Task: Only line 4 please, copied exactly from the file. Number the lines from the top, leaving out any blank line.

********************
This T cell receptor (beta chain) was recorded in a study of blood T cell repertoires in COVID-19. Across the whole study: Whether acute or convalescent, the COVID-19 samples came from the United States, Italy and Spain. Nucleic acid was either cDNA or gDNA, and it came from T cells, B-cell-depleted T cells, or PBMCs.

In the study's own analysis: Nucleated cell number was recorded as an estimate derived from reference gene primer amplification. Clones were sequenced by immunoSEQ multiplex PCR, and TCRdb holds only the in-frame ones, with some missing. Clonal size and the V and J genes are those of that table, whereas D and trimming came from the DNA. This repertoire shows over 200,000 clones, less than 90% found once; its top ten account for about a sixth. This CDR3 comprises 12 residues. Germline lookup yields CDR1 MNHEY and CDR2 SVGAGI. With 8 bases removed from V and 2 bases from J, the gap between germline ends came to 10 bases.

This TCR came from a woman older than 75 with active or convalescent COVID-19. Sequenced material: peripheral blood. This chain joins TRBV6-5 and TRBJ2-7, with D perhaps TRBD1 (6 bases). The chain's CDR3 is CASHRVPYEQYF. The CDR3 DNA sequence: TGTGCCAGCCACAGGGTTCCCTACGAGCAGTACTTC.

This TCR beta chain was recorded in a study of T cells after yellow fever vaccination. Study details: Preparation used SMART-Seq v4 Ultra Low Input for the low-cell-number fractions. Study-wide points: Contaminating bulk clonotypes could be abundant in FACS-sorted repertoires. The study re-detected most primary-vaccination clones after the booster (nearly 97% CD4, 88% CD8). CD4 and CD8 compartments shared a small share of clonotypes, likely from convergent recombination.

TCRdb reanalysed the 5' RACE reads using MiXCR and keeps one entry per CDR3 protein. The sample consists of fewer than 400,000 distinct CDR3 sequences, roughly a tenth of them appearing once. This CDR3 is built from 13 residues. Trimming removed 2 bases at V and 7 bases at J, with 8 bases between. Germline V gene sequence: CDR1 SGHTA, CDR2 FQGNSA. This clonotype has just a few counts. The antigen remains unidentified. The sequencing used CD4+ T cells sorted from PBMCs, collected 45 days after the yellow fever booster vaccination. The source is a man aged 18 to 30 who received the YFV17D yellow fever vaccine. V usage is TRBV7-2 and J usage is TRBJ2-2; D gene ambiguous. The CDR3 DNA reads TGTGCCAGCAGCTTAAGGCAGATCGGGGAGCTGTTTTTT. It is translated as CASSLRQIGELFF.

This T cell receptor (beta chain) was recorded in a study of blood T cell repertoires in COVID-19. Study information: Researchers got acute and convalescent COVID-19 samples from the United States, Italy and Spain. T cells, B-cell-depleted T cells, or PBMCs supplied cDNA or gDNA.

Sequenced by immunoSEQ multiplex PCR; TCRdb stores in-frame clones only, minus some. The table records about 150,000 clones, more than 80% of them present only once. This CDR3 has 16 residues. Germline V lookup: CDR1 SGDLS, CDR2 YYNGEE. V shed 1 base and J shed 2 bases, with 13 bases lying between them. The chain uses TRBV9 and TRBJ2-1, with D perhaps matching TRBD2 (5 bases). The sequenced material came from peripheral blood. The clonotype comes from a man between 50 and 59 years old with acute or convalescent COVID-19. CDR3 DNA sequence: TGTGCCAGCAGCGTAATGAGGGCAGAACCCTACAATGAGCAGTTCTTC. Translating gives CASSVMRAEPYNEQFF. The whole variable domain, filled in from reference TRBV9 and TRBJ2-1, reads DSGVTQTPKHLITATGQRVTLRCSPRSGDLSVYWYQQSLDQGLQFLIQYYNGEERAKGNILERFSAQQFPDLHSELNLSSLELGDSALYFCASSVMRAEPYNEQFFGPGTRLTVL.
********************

This TCR beta chain was recorded in a study of T cells after yellow fever vaccination. Study details: Preparation used SMART-Seq v4 Ultra Low Input for the low-cell-number fractions. Study-wide points: Contaminating bulk clonotypes could be abundant in FACS-sorted repertoires. The study re-detected most primary-vaccination clones after the booster (nearly 97% CD4, 88% CD8). CD4 and CD8 compartments shared a small share of clonotypes, likely from convergent recombination.